6) IRS-1D: Launched in September 1997, IRS-1D was launched from Sriharikota using the PSLV. However the PSLV placed in an elliptical orbit, instead of a circular orbit. It is being used to map and monitor calamities. Specifications are the same as the IRC-1C satellite.


7) IRS-P4: Also known as the Oceansat-1, the IRS-P4, has a Multi-frequency Scanning Microwave Radiometre (MSMR) and a nine-band Ocean Colour Monitor (OCM). It was launched in a polar sun-synchronous orbit at 720 km away from the earth. It was launched successfully into space on 26 May 1999 by PSLV-C2 and is currently in orbit. The main application of this satellite is for gathering information related to water vapour and carrying out ocean colour monitoring. The data collected from ocean colour monitoring will be used for conducting a fisheries survey and development of a fisheries forecast model based on the data.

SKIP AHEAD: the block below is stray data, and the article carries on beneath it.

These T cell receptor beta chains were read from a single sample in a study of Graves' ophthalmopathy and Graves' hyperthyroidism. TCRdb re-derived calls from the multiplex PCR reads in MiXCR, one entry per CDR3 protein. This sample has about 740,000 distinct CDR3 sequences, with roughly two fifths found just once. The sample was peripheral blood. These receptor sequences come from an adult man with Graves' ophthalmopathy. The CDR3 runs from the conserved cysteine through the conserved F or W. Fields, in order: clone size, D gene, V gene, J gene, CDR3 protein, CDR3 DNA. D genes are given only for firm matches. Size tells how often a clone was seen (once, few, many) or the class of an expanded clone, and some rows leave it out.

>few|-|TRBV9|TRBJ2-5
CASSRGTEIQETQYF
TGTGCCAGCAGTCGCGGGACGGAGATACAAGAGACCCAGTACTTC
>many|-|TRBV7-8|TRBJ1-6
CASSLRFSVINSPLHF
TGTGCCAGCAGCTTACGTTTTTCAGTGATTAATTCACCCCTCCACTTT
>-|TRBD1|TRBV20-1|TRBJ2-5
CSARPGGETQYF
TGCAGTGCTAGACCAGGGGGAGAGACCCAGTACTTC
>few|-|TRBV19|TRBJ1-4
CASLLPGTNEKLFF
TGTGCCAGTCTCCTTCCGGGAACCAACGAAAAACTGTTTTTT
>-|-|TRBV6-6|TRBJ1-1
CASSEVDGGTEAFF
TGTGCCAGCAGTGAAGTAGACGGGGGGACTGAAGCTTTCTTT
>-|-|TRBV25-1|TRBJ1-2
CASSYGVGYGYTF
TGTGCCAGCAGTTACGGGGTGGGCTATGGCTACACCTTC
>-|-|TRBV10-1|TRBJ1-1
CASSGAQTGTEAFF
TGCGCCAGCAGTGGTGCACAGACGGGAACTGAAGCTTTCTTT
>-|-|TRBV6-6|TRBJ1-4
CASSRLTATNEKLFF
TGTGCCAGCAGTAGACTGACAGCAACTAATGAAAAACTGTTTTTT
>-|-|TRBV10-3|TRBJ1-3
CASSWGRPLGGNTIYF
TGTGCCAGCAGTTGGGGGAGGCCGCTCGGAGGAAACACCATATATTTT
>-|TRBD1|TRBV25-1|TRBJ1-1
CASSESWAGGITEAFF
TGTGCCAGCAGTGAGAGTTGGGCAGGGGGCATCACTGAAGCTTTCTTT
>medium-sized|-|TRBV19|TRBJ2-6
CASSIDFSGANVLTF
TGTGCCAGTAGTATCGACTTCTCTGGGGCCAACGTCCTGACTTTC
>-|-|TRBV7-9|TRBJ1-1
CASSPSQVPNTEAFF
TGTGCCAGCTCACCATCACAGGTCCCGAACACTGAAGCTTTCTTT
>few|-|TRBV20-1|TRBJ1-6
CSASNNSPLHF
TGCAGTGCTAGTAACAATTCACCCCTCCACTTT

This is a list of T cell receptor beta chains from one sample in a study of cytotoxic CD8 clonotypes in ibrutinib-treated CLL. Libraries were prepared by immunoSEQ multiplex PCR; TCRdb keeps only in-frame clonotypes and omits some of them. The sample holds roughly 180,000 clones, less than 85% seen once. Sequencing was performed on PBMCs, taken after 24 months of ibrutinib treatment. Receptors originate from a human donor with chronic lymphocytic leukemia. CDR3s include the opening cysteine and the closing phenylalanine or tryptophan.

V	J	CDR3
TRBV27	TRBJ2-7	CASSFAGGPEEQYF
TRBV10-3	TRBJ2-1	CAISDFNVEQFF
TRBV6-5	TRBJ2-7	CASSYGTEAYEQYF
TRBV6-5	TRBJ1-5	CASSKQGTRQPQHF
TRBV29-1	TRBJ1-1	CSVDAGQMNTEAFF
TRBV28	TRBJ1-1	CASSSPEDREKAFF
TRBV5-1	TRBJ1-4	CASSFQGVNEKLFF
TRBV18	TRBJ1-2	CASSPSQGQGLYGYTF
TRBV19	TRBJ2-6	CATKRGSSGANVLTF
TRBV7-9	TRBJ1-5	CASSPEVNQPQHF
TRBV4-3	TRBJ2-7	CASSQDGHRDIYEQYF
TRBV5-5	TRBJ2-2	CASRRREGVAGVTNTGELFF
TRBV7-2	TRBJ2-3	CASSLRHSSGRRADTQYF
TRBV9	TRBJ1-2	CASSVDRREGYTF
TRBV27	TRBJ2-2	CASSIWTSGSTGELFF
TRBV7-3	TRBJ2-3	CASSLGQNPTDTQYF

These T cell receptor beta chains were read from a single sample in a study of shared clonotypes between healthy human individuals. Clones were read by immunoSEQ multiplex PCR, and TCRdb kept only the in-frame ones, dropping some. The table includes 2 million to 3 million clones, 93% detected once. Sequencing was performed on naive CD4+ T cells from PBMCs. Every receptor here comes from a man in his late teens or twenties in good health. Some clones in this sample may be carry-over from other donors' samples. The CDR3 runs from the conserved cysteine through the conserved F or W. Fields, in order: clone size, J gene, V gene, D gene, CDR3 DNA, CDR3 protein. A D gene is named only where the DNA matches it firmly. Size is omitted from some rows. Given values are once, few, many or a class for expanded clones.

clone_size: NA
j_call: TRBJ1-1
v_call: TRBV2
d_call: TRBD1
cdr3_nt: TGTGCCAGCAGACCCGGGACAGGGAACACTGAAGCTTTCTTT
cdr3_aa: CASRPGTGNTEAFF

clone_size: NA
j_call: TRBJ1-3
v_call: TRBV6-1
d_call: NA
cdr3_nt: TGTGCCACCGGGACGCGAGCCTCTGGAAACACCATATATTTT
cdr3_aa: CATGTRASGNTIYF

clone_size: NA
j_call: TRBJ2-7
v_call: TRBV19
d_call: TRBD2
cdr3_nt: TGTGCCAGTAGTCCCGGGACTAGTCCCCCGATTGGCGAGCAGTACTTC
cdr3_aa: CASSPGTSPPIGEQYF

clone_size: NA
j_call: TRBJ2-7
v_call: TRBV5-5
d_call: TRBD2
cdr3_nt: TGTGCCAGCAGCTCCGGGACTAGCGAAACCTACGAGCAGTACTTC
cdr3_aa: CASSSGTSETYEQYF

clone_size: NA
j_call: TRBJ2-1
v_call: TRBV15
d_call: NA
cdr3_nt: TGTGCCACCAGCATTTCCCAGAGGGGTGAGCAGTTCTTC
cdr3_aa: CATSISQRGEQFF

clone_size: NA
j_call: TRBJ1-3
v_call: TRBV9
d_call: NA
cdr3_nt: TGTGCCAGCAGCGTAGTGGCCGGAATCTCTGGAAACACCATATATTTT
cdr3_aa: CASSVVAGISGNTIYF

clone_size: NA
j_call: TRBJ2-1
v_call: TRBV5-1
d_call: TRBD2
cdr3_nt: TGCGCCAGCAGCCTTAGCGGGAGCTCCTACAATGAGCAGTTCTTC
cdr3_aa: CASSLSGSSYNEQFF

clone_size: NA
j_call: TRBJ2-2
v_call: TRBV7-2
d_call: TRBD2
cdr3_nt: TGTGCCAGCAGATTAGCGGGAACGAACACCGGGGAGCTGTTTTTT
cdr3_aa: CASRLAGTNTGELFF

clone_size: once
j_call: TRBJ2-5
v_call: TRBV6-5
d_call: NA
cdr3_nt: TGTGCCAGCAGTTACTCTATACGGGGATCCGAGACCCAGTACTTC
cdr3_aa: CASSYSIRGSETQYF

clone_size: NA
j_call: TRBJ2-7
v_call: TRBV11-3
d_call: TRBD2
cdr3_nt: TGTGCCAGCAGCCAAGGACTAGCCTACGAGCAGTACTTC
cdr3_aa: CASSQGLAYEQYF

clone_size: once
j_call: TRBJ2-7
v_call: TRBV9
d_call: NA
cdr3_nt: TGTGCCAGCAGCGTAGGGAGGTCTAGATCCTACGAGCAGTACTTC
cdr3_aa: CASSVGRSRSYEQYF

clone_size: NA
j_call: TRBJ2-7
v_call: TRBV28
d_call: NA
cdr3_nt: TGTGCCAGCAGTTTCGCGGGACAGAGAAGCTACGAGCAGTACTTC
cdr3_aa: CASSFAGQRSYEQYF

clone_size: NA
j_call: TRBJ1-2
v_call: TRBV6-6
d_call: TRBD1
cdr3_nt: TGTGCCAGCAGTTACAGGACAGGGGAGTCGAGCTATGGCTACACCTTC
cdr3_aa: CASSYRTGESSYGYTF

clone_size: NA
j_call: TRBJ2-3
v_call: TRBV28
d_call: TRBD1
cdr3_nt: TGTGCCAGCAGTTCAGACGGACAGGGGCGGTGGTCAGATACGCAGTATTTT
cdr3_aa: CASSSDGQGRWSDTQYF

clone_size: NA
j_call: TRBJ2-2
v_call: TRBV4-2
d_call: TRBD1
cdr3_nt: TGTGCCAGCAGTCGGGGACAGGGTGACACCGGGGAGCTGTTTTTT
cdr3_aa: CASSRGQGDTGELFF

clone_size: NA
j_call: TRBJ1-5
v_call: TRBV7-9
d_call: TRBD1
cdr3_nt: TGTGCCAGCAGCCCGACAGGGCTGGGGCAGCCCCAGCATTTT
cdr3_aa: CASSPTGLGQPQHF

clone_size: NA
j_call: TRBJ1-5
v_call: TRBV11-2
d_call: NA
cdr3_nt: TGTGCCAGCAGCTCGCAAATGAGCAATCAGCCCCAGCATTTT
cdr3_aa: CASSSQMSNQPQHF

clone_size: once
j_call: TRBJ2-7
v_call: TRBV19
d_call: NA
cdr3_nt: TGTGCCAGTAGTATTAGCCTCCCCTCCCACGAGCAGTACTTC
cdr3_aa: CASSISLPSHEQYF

The satellite will have a great impact on environment studies as it will prove to be of great use in learning about marine pollution and oil slicks. Also important will be its use in coral reef studies.


8) IRS-P5: Also known as the Cartosat, the IRS-P5, has been intended for cartographic applications and is reported to have a pan camera with a resolution of 1 - 2.5 metres. It would be mainly useful for map making and terrain modelling.


9) IRS-P6: Also known as the Resorcesat, the IRS-P6, is reported to have a high resolution multi-spectral camera.






Bharat Rakshak (http://www.bharat-rakshak.com/SPACE/index.html)


Indian Space Research Org. ( http://www.isro.org/index.htm )


Antrix Corpn. (www.antrix.org )


National Remote Sensing Agency ( www.nrsa.gov.in )





KV Aditya Mohan

Chirag Modi

Saran G